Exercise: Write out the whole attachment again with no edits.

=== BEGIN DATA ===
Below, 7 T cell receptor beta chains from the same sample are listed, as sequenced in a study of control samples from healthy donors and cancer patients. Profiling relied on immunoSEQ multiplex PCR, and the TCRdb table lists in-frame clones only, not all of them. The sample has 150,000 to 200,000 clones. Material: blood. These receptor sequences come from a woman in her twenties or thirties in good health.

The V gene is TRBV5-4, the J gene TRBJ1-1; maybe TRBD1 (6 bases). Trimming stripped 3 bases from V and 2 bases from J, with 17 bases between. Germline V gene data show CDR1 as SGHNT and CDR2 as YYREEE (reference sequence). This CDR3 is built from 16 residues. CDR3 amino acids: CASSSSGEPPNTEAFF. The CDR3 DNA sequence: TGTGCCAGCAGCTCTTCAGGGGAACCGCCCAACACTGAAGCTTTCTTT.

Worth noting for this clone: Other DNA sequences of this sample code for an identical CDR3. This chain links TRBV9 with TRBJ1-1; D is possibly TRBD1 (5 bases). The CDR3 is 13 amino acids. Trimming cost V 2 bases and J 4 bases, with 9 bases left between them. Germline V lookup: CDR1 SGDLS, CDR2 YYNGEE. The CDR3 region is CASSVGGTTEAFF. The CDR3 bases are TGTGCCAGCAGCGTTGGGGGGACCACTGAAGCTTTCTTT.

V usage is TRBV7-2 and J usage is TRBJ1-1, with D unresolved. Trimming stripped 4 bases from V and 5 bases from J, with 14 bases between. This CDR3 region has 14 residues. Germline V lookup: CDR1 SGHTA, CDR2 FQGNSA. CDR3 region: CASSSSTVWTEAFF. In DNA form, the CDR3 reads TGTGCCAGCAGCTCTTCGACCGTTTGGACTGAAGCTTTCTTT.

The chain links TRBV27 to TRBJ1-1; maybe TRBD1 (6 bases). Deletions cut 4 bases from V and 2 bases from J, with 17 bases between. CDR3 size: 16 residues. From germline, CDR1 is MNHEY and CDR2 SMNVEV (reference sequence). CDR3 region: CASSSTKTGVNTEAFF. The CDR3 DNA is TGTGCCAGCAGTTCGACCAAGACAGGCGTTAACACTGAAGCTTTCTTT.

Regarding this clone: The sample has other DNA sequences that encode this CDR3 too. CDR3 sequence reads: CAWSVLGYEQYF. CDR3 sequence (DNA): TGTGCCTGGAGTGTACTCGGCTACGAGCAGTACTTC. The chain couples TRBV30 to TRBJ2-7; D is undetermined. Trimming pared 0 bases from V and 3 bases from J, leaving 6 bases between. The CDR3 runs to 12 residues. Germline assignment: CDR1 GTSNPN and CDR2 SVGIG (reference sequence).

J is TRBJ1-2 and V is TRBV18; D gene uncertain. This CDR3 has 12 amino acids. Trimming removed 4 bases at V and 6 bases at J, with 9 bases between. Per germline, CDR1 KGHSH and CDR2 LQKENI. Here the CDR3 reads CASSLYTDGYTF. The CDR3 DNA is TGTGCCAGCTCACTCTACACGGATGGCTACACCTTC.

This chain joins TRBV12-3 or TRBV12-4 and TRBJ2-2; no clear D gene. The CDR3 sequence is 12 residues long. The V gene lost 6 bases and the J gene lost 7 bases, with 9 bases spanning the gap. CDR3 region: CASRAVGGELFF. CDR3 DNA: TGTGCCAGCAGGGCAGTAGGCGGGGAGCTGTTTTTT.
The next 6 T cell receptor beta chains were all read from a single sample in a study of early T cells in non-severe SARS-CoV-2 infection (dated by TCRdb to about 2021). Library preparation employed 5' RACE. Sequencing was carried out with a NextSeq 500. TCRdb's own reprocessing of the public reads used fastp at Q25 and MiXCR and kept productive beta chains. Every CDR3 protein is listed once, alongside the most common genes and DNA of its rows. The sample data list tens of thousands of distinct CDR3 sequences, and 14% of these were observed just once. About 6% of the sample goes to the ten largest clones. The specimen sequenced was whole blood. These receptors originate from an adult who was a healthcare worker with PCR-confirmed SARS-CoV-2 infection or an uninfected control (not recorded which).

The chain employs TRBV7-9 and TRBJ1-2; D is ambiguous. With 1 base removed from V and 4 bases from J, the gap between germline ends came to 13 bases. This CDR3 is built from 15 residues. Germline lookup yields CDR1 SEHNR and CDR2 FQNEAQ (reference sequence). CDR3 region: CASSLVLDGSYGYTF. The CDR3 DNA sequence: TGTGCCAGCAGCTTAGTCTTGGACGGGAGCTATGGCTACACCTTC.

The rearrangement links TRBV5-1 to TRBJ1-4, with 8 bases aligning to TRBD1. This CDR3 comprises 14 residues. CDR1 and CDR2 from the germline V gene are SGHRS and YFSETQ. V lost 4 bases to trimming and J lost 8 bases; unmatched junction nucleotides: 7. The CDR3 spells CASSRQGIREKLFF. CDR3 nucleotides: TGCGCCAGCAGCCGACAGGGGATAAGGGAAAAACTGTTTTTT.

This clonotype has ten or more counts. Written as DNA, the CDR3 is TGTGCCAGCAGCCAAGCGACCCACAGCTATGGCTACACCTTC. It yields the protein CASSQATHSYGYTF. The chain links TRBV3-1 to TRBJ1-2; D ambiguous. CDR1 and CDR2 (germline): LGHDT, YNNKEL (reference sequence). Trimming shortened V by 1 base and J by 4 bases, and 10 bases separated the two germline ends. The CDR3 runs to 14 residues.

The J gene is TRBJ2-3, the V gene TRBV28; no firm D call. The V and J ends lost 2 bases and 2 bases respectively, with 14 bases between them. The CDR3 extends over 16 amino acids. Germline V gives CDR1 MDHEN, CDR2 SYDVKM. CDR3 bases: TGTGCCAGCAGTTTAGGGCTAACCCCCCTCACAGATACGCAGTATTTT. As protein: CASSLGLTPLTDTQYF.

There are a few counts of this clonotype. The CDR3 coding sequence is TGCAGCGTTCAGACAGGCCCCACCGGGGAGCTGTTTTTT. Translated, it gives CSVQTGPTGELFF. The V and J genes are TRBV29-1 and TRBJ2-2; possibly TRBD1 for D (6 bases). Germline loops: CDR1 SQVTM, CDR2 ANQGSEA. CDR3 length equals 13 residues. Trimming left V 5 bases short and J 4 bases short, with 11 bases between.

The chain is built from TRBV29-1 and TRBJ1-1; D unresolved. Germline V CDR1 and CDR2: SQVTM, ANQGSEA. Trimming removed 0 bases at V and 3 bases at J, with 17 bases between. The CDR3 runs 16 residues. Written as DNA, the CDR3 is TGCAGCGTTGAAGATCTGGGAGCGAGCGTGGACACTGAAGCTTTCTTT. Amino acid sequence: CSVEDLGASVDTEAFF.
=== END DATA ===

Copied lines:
Below, 7 T cell receptor beta chains from the same sample are listed, as sequenced in a study of control samples from healthy donors and cancer patients. Profiling relied on immunoSEQ multiplex PCR, and the TCRdb table lists in-frame clones only, not all of them. The sample has 150,000 to 200,000 clones. Material: blood. These receptor sequences come from a woman in her twenties or thirties in good health.

The V gene is TRBV5-4, the J gene TRBJ1-1; maybe TRBD1 (6 bases). Trimming stripped 3 bases from V and 2 bases from J, with 17 bases between. Germline V gene data show CDR1 as SGHNT and CDR2 as YYREEE (reference sequence). This CDR3 is built from 16 residues. CDR3 amino acids: CASSSSGEPPNTEAFF. The CDR3 DNA sequence: TGTGCCAGCAGCTCTTCAGGGGAACCGCCCAACACTGAAGCTTTCTTT.

Worth noting for this clone: Other DNA sequences of this sample code for an identical CDR3. This chain links TRBV9 with TRBJ1-1; D is possibly TRBD1 (5 bases). The CDR3 is 13 amino acids. Trimming cost V 2 bases and J 4 bases, with 9 bases left between them. Germline V lookup: CDR1 SGDLS, CDR2 YYNGEE. The CDR3 region is CASSVGGTTEAFF. The CDR3 bases are TGTGCCAGCAGCGTTGGGGGGACCACTGAAGCTTTCTTT.

V usage is TRBV7-2 and J usage is TRBJ1-1, with D unresolved. Trimming stripped 4 bases from V and 5 bases from J, with 14 bases between. This CDR3 region has 14 residues. Germline V lookup: CDR1 SGHTA, CDR2 FQGNSA. CDR3 region: CASSSSTVWTEAFF. In DNA form, the CDR3 reads TGTGCCAGCAGCTCTTCGACCGTTTGGACTGAAGCTTTCTTT.

The chain links TRBV27 to TRBJ1-1; maybe TRBD1 (6 bases). Deletions cut 4 bases from V and 2 bases from J, with 17 bases between. CDR3 size: 16 residues. From germline, CDR1 is MNHEY and CDR2 SMNVEV (reference sequence). CDR3 region: CASSSTKTGVNTEAFF. The CDR3 DNA is TGTGCCAGCAGTTCGACCAAGACAGGCGTTAACACTGAAGCTTTCTTT.

Regarding this clone: The sample has other DNA sequences that encode this CDR3 too. CDR3 sequence reads: CAWSVLGYEQYF. CDR3 sequence (DNA): TGTGCCTGGAGTGTACTCGGCTACGAGCAGTACTTC. The chain couples TRBV30 to TRBJ2-7; D is undetermined. Trimming pared 0 bases from V and 3 bases from J, leaving 6 bases between. The CDR3 runs to 12 residues. Germline assignment: CDR1 GTSNPN and CDR2 SVGIG (reference sequence).

J is TRBJ1-2 and V is TRBV18; D gene uncertain. This CDR3 has 12 amino acids. Trimming removed 4 bases at V and 6 bases at J, with 9 bases between. Per germline, CDR1 KGHSH and CDR2 LQKENI. Here the CDR3 reads CASSLYTDGYTF. The CDR3 DNA is TGTGCCAGCTCACTCTACACGGATGGCTACACCTTC.

This chain joins TRBV12-3 or TRBV12-4 and TRBJ2-2; no clear D gene. The CDR3 sequence is 12 residues long. The V gene lost 6 bases and the J gene lost 7 bases, with 9 bases spanning the gap. CDR3 region: CASRAVGGELFF. CDR3 DNA: TGTGCCAGCAGGGCAGTAGGCGGGGAGCTGTTTTTT.
The next 6 T cell receptor beta chains were all read from a single sample in a study of early T cells in non-severe SARS-CoV-2 infection (dated by TCRdb to about 2021). Library preparation employed 5' RACE. Sequencing was carried out with a NextSeq 500. TCRdb's own reprocessing of the public reads used fastp at Q25 and MiXCR and kept productive beta chains. Every CDR3 protein is listed once, alongside the most common genes and DNA of its rows. The sample data list tens of thousands of distinct CDR3 sequences, and 14% of these were observed just once. About 6% of the sample goes to the ten largest clones. The specimen sequenced was whole blood. These receptors originate from an adult who was a healthcare worker with PCR-confirmed SARS-CoV-2 infection or an uninfected control (not recorded which).

The chain employs TRBV7-9 and TRBJ1-2; D is ambiguous. With 1 base removed from V and 4 bases from J, the gap between germline ends came to 13 bases. This CDR3 is built from 15 residues. Germline lookup yields CDR1 SEHNR and CDR2 FQNEAQ (reference sequence). CDR3 region: CASSLVLDGSYGYTF. The CDR3 DNA sequence: TGTGCCAGCAGCTTAGTCTTGGACGGGAGCTATGGCTACACCTTC.

The rearrangement links TRBV5-1 to TRBJ1-4, with 8 bases aligning to TRBD1. This CDR3 comprises 14 residues. CDR1 and CDR2 from the germline V gene are SGHRS and YFSETQ. V lost 4 bases to trimming and J lost 8 bases; unmatched junction nucleotides: 7. The CDR3 spells CASSRQGIREKLFF. CDR3 nucleotides: TGCGCCAGCAGCCGACAGGGGATAAGGGAAAAACTGTTTTTT.

This clonotype has ten or more counts. Written as DNA, the CDR3 is TGTGCCAGCAGCCAAGCGACCCACAGCTATGGCTACACCTTC. It yields the protein CASSQATHSYGYTF. The chain links TRBV3-1 to TRBJ1-2; D ambiguous. CDR1 and CDR2 (germline): LGHDT, YNNKEL (reference sequence). Trimming shortened V by 1 base and J by 4 bases, and 10 bases separated the two germline ends. The CDR3 runs to 14 residues.

The J gene is TRBJ2-3, the V gene TRBV28; no firm D call. The V and J ends lost 2 bases and 2 bases respectively, with 14 bases between them. The CDR3 extends over 16 amino acids. Germline V gives CDR1 MDHEN, CDR2 SYDVKM. CDR3 bases: TGTGCCAGCAGTTTAGGGCTAACCCCCCTCACAGATACGCAGTATTTT. As protein: CASSLGLTPLTDTQYF.

There are a few counts of this clonotype. The CDR3 coding sequence is TGCAGCGTTCAGACAGGCCCCACCGGGGAGCTGTTTTTT. Translated, it gives CSVQTGPTGELFF. The V and J genes are TRBV29-1 and TRBJ2-2; possibly TRBD1 for D (6 bases). Germline loops: CDR1 SQVTM, CDR2 ANQGSEA. CDR3 length equals 13 residues. Trimming left V 5 bases short and J 4 bases short, with 11 bases between.

The chain is built from TRBV29-1 and TRBJ1-1; D unresolved. Germline V CDR1 and CDR2: SQVTM, ANQGSEA. Trimming removed 0 bases at V and 3 bases at J, with 17 bases between. The CDR3 runs 16 residues. Written as DNA, the CDR3 is TGCAGCGTTGAAGATCTGGGAGCGAGCGTGGACACTGAAGCTTTCTTT. Amino acid sequence: CSVEDLGASVDTEAFF.